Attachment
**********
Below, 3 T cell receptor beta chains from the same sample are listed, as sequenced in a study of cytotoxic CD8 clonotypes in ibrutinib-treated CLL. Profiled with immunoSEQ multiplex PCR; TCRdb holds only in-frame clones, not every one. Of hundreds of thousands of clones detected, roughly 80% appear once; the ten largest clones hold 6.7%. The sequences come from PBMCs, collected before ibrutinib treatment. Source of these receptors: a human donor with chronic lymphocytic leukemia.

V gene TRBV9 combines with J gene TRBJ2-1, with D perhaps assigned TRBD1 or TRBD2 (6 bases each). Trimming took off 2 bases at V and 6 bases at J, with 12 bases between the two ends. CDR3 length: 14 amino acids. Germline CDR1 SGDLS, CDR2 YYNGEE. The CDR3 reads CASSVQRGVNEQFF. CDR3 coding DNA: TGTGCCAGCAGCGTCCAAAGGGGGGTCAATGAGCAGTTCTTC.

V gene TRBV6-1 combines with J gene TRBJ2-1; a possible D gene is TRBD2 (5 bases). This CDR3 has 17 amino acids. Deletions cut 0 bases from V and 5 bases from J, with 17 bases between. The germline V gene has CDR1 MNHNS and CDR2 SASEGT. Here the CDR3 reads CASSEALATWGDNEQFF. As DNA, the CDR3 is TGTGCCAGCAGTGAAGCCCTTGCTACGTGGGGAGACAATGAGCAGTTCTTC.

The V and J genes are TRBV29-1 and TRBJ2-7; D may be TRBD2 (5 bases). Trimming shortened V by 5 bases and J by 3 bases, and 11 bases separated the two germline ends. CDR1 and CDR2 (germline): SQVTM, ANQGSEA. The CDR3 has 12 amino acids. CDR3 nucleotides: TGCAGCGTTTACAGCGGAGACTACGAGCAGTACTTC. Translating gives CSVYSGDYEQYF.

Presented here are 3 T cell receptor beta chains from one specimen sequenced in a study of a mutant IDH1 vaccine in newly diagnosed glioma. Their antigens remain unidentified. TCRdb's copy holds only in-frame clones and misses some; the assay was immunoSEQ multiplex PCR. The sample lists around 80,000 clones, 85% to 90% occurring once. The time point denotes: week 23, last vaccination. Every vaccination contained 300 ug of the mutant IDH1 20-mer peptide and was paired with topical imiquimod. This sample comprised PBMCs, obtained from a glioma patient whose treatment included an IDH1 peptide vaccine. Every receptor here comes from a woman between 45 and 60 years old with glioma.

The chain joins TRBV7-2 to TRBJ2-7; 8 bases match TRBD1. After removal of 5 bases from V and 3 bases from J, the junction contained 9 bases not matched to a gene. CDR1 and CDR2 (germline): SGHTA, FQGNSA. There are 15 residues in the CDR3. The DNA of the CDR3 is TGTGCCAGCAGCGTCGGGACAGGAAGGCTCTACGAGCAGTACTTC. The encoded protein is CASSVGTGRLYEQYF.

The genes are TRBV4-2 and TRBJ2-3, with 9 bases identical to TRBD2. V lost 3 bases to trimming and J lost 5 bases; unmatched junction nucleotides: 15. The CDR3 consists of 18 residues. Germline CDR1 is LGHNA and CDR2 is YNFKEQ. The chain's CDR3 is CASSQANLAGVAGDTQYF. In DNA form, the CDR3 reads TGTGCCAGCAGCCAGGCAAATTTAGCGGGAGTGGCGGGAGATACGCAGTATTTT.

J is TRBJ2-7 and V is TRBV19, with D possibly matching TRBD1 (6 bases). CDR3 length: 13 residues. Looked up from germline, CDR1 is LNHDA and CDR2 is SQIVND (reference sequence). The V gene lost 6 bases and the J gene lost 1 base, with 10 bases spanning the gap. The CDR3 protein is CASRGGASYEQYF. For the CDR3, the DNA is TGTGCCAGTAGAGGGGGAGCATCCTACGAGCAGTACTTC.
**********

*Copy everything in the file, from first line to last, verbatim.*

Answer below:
Below, 3 T cell receptor beta chains from the same sample are listed, as sequenced in a study of cytotoxic CD8 clonotypes in ibrutinib-treated CLL. Profiled with immunoSEQ multiplex PCR; TCRdb holds only in-frame clones, not every one. Of hundreds of thousands of clones detected, roughly 80% appear once; the ten largest clones hold 6.7%. The sequences come from PBMCs, collected before ibrutinib treatment. Source of these receptors: a human donor with chronic lymphocytic leukemia.

V gene TRBV9 combines with J gene TRBJ2-1, with D perhaps assigned TRBD1 or TRBD2 (6 bases each). Trimming took off 2 bases at V and 6 bases at J, with 12 bases between the two ends. CDR3 length: 14 amino acids. Germline CDR1 SGDLS, CDR2 YYNGEE. The CDR3 reads CASSVQRGVNEQFF. CDR3 coding DNA: TGTGCCAGCAGCGTCCAAAGGGGGGTCAATGAGCAGTTCTTC.

V gene TRBV6-1 combines with J gene TRBJ2-1; a possible D gene is TRBD2 (5 bases). This CDR3 has 17 amino acids. Deletions cut 0 bases from V and 5 bases from J, with 17 bases between. The germline V gene has CDR1 MNHNS and CDR2 SASEGT. Here the CDR3 reads CASSEALATWGDNEQFF. As DNA, the CDR3 is TGTGCCAGCAGTGAAGCCCTTGCTACGTGGGGAGACAATGAGCAGTTCTTC.

The V and J genes are TRBV29-1 and TRBJ2-7; D may be TRBD2 (5 bases). Trimming shortened V by 5 bases and J by 3 bases, and 11 bases separated the two germline ends. CDR1 and CDR2 (germline): SQVTM, ANQGSEA. The CDR3 has 12 amino acids. CDR3 nucleotides: TGCAGCGTTTACAGCGGAGACTACGAGCAGTACTTC. Translating gives CSVYSGDYEQYF.

Presented here are 3 T cell receptor beta chains from one specimen sequenced in a study of a mutant IDH1 vaccine in newly diagnosed glioma. Their antigens remain unidentified. TCRdb's copy holds only in-frame clones and misses some; the assay was immunoSEQ multiplex PCR. The sample lists around 80,000 clones, 85% to 90% occurring once. The time point denotes: week 23, last vaccination. Every vaccination contained 300 ug of the mutant IDH1 20-mer peptide and was paired with topical imiquimod. This sample comprised PBMCs, obtained from a glioma patient whose treatment included an IDH1 peptide vaccine. Every receptor here comes from a woman between 45 and 60 years old with glioma.

The chain joins TRBV7-2 to TRBJ2-7; 8 bases match TRBD1. After removal of 5 bases from V and 3 bases from J, the junction contained 9 bases not matched to a gene. CDR1 and CDR2 (germline): SGHTA, FQGNSA. There are 15 residues in the CDR3. The DNA of the CDR3 is TGTGCCAGCAGCGTCGGGACAGGAAGGCTCTACGAGCAGTACTTC. The encoded protein is CASSVGTGRLYEQYF.

The genes are TRBV4-2 and TRBJ2-3, with 9 bases identical to TRBD2. V lost 3 bases to trimming and J lost 5 bases; unmatched junction nucleotides: 15. The CDR3 consists of 18 residues. Germline CDR1 is LGHNA and CDR2 is YNFKEQ. The chain's CDR3 is CASSQANLAGVAGDTQYF. In DNA form, the CDR3 reads TGTGCCAGCAGCCAGGCAAATTTAGCGGGAGTGGCGGGAGATACGCAGTATTTT.

J is TRBJ2-7 and V is TRBV19, with D possibly matching TRBD1 (6 bases). CDR3 length: 13 residues. Looked up from germline, CDR1 is LNHDA and CDR2 is SQIVND (reference sequence). The V gene lost 6 bases and the J gene lost 1 base, with 10 bases spanning the gap. The CDR3 protein is CASRGGASYEQYF. For the CDR3, the DNA is TGTGCCAGTAGAGGGGGAGCATCCTACGAGCAGTACTTC.